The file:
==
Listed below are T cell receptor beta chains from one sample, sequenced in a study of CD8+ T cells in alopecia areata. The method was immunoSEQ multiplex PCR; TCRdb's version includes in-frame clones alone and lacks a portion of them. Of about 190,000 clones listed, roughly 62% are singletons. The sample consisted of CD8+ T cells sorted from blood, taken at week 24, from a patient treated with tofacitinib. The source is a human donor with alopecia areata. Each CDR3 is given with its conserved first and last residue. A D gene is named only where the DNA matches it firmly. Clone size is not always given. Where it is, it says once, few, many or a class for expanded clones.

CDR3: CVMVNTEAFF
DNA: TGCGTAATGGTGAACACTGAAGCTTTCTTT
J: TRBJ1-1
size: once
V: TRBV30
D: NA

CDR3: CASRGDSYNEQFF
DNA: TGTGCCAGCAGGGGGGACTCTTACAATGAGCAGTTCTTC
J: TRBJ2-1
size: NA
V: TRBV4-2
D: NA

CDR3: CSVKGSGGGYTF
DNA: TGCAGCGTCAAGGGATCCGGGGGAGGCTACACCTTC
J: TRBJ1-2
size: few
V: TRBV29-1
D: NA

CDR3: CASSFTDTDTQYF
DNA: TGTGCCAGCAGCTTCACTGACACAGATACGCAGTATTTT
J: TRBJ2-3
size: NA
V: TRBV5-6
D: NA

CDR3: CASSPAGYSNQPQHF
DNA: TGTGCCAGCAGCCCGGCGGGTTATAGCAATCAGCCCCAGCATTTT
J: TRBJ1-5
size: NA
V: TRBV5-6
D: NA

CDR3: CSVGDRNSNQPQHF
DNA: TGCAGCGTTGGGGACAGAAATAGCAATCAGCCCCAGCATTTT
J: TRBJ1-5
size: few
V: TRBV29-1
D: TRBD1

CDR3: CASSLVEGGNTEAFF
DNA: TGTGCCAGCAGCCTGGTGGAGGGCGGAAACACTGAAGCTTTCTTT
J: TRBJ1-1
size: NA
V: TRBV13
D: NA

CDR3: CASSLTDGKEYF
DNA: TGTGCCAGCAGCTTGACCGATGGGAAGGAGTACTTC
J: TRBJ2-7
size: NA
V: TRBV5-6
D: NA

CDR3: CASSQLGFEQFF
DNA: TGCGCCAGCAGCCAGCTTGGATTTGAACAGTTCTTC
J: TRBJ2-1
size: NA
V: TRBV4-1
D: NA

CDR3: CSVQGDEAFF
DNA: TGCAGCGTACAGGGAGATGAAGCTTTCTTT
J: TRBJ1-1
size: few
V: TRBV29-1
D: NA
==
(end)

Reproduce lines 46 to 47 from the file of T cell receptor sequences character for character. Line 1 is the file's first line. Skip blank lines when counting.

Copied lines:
J: TRBJ2-7
size: NA